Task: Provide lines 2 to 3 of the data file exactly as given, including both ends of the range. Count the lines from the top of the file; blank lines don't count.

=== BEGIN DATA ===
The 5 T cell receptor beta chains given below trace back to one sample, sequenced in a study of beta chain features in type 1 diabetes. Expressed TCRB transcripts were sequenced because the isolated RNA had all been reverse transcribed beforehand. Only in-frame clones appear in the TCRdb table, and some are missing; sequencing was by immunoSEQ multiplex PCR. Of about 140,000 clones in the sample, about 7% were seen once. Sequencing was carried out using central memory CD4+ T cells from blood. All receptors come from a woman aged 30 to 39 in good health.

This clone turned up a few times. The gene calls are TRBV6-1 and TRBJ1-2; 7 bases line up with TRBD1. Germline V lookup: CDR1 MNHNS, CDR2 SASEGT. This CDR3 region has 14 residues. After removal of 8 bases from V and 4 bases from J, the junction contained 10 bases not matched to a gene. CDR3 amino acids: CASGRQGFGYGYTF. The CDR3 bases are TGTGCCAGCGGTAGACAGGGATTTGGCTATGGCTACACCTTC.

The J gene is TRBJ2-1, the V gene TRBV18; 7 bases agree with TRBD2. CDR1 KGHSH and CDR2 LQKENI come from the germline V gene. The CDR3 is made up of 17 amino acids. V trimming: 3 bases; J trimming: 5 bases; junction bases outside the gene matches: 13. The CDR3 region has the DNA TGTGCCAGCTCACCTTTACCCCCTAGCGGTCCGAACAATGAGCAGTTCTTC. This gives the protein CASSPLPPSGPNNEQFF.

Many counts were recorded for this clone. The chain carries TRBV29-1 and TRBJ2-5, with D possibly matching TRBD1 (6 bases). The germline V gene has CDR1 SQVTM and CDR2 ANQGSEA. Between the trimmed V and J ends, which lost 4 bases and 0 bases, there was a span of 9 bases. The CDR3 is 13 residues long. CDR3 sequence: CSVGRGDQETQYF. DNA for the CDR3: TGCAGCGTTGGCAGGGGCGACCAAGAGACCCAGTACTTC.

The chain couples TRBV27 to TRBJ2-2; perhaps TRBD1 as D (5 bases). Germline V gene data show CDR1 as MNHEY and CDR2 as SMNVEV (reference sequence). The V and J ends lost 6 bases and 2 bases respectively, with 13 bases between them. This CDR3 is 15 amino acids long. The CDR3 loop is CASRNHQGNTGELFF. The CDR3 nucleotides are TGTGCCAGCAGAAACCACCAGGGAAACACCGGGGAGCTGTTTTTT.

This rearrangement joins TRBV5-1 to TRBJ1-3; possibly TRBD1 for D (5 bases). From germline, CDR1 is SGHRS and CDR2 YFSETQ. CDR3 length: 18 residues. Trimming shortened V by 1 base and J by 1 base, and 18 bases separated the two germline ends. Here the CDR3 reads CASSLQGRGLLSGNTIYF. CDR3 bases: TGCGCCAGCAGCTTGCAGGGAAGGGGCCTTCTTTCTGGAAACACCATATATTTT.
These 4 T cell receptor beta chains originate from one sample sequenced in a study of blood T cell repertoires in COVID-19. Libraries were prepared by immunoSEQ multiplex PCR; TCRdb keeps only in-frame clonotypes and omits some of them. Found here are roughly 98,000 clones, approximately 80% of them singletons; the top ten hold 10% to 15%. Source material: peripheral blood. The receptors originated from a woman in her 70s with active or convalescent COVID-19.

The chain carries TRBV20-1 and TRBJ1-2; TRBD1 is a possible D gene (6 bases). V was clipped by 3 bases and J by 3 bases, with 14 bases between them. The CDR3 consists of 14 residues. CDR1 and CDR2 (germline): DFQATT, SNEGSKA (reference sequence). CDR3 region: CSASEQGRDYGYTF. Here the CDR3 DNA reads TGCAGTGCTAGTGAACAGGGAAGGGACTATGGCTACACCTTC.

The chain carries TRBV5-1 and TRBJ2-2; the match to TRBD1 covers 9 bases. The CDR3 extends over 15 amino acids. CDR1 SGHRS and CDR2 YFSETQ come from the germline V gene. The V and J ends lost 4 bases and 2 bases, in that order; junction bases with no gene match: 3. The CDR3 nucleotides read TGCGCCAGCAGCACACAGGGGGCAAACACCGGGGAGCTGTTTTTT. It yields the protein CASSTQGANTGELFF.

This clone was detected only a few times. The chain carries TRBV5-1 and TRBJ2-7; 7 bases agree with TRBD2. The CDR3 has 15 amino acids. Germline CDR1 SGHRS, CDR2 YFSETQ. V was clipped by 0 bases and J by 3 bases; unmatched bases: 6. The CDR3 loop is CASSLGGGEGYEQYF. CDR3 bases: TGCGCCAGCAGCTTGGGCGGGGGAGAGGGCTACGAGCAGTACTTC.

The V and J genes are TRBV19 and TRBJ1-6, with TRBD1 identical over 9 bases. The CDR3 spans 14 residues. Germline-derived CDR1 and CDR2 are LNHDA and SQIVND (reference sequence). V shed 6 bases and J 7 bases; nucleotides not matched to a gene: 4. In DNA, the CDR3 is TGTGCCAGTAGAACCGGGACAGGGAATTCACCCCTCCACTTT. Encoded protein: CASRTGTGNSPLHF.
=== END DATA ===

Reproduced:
This clone turned up a few times. The gene calls are TRBV6-1 and TRBJ1-2; 7 bases line up with TRBD1. Germline V lookup: CDR1 MNHNS, CDR2 SASEGT. This CDR3 region has 14 residues. After removal of 8 bases from V and 4 bases from J, the junction contained 10 bases not matched to a gene. CDR3 amino acids: CASGRQGFGYGYTF. The CDR3 bases are TGTGCCAGCGGTAGACAGGGATTTGGCTATGGCTACACCTTC.

The J gene is TRBJ2-1, the V gene TRBV18; 7 bases agree with TRBD2. CDR1 KGHSH and CDR2 LQKENI come from the germline V gene. The CDR3 is made up of 17 amino acids. V trimming: 3 bases; J trimming: 5 bases; junction bases outside the gene matches: 13. The CDR3 region has the DNA TGTGCCAGCTCACCTTTACCCCCTAGCGGTCCGAACAATGAGCAGTTCTTC. This gives the protein CASSPLPPSGPNNEQFF.